"I live near a bunch of college kids," he griped. "Chances are, they're sticking around. On the other hand, there's a block of Mormons over in Mesa, they may have more stuff to loot."
Assuming the rapture happens, Conner says there should be plenty for the taking. Still, he is touched by how humble some potential looters have been.
"One woman told me, 'I just want a car that runs and isn't rusted,'" he said.
Although looting has been a major problem after other disasters -- and it's safe to assume the world's end would qualify as a disaster -- Conner expects the clamoring hordes to be well-behaved this time around.
"We're not taking from each other," he said, adding that some etiquette does apply to the situation.
"You really should help the older people by offering to throw their brick through windows for them and the atheists should take care of the pets," he said.
People Still Need Chicken -- Even In A Post-Apocalyptic World
Some people are taking a more pragmatic approach to pillaging, like John Widgett Robinson.
Currently, he's a webmaster and editor of NeedCoffee.com, a pop culture website, but, if the rapture goes off without a hitch, come Monday, he'll be the owner of every Chick-Fil-A franchise around Atlanta.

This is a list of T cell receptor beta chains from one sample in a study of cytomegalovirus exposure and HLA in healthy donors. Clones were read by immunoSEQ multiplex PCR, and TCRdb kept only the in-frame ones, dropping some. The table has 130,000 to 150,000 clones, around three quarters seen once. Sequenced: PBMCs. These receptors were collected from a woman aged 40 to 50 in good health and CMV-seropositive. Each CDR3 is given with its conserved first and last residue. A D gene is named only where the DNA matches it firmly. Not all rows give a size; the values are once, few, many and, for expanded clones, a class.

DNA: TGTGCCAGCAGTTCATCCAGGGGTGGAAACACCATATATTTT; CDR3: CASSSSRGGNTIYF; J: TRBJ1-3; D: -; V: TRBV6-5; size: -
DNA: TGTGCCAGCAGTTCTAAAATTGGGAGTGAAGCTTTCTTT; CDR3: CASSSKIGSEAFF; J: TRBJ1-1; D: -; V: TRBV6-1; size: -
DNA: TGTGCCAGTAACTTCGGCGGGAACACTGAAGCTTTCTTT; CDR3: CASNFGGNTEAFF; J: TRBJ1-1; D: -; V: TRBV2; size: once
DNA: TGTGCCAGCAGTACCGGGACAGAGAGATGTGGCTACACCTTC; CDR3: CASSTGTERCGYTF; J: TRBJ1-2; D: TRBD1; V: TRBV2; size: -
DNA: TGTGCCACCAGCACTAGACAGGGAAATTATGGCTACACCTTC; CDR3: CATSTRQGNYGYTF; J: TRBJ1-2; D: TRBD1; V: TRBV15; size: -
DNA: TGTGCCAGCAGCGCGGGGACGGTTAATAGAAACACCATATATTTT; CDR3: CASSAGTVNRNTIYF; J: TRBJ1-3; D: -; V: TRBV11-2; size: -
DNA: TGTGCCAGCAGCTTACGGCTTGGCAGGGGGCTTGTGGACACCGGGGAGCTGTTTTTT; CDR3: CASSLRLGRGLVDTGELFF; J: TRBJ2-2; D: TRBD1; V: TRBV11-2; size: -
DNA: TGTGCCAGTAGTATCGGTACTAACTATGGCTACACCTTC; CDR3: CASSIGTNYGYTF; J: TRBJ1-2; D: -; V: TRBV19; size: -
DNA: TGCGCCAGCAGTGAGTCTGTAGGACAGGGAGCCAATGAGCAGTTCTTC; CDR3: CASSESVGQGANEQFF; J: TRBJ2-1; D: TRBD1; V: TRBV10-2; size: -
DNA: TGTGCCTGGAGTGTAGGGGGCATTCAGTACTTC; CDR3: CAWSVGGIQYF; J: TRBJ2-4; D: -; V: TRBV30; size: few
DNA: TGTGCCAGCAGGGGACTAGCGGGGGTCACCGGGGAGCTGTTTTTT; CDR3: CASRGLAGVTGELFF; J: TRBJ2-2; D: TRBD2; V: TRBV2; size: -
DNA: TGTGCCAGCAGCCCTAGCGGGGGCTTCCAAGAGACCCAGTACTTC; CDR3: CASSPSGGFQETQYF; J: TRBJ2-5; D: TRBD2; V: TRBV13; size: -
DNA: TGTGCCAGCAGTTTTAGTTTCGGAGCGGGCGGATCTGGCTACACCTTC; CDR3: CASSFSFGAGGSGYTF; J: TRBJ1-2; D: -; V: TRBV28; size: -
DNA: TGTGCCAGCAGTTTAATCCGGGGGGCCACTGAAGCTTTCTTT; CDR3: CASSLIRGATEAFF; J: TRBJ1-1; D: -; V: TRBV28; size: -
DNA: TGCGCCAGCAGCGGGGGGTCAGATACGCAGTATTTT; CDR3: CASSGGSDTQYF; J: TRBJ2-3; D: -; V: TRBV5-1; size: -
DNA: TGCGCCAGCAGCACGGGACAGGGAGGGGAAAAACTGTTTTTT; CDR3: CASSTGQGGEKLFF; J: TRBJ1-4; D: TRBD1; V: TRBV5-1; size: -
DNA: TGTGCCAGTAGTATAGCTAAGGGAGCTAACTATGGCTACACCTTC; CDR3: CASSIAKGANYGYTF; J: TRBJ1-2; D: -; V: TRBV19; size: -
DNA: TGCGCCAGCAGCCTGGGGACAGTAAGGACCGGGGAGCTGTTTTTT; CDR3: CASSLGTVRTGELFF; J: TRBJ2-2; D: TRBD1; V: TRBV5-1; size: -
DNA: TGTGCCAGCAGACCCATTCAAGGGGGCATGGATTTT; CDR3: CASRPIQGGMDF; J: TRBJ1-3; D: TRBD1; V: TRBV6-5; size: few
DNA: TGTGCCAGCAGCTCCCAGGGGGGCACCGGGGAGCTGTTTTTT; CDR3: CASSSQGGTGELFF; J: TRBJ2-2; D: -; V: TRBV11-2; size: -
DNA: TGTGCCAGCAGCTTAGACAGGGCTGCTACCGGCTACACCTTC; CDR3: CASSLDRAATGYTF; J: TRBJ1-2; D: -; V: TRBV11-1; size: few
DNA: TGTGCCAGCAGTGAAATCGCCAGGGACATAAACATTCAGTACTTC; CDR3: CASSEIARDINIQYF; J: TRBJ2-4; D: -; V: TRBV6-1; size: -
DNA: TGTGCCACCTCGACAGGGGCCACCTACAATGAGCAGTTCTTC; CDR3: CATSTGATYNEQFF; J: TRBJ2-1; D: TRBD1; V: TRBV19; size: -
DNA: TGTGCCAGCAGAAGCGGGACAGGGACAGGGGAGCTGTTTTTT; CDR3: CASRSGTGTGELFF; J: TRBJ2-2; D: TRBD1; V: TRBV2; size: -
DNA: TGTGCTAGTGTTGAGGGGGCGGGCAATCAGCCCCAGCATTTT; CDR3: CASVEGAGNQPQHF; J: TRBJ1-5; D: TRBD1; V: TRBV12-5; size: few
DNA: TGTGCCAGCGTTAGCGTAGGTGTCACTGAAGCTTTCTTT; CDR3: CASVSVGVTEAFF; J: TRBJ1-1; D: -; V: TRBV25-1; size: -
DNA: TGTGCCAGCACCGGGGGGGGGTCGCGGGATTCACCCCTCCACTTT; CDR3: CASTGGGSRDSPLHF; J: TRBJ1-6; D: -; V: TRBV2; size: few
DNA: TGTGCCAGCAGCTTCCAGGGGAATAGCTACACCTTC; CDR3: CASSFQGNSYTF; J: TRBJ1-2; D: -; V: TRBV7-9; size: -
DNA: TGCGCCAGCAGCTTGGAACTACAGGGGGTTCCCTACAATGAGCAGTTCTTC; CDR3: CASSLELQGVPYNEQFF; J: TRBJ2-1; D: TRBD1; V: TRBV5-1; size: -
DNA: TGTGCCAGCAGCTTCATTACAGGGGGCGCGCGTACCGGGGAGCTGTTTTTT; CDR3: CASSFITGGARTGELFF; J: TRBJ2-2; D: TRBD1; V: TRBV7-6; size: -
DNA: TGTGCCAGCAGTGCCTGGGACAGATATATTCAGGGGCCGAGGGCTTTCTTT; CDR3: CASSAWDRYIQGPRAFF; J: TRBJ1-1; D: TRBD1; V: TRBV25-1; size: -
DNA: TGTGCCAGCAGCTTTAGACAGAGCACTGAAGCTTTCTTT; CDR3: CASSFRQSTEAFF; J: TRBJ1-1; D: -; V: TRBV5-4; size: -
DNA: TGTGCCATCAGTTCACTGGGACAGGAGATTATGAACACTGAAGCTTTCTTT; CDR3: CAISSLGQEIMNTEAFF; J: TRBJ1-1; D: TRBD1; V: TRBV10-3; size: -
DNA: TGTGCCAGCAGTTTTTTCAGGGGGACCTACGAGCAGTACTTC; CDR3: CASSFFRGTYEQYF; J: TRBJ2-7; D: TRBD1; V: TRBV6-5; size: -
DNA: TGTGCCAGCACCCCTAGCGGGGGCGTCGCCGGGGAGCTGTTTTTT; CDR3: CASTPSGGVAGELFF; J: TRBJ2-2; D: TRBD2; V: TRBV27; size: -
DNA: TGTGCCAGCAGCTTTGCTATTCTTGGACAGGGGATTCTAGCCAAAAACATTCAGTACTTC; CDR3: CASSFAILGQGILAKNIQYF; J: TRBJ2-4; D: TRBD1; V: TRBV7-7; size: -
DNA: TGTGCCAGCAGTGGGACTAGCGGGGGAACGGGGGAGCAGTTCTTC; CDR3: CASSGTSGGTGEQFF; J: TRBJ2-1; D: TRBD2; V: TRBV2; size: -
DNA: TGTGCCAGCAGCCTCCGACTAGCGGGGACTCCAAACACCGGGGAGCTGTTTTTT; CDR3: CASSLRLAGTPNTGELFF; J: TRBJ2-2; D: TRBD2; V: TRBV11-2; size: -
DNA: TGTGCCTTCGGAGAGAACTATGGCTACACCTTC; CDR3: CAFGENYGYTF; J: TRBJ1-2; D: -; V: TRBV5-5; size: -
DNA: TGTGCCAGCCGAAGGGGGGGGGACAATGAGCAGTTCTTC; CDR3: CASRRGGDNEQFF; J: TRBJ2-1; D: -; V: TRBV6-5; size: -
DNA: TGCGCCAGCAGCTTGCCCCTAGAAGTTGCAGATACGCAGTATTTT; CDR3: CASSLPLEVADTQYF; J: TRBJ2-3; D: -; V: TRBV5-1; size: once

"A guy named Wes M. laid claim to the Chick-Fil-A restaurants in Chicago and I thought that was brilliant so I laid claim to the ones in Atlanta," he said.
Then he got generous and created a Facebook page giving others the chance to take over their local chains come Armageddon.
"It's going to be a post-apocalyptic world -- people gotta eat!" he said. "The rapture comes on May 21, but, as I understand the Bible, there will be another five months until the world ends on October 21 and somebody has to supply the chicken."
A Chick-Fil-A representative declined to comment on Robinson's post-rapture entrepreneurial zeal.
'Rocky! Watch Me Pull Armageddon Out Of My Hat' 'Ah, That Trick Never Works!'
Although Harold Camping's prediction has focused attention on the end times, serious doomsday purveyors such as Peter Kling, who claims he is the premier expert on Armageddon and prophecy, says there's nothing in the Bible that suggests Camping's claim of doomsday is credible.
"It's the equivalent of Bullwinkle saying, 'Rocky! Watch me pull a rabbit out of my hat," he said.
It's not that Kling doesn't think the world as we know it is going to end, but that more stuff needs to happen first.
"Only 50 percent of the Biblical prophecies have come true," he said. "In order for the end of the world to happen, we need a one-world government -- and the only way that will happen is if there's a natural disaster."
Good to know.
"Still," he added, "Japan has had more than 1200 earthquakes registering at least 4.0 on the Richter Scale since March. You know, if Japan slides into the sea, the resulting tsunami would wipe out the west coast of the U.S."
No plans for doomsday? Don't worry. Even if this one world ending doesn't work out, you still have 18 months to prepare for the next one on the calendar: Dec. 21, 2012.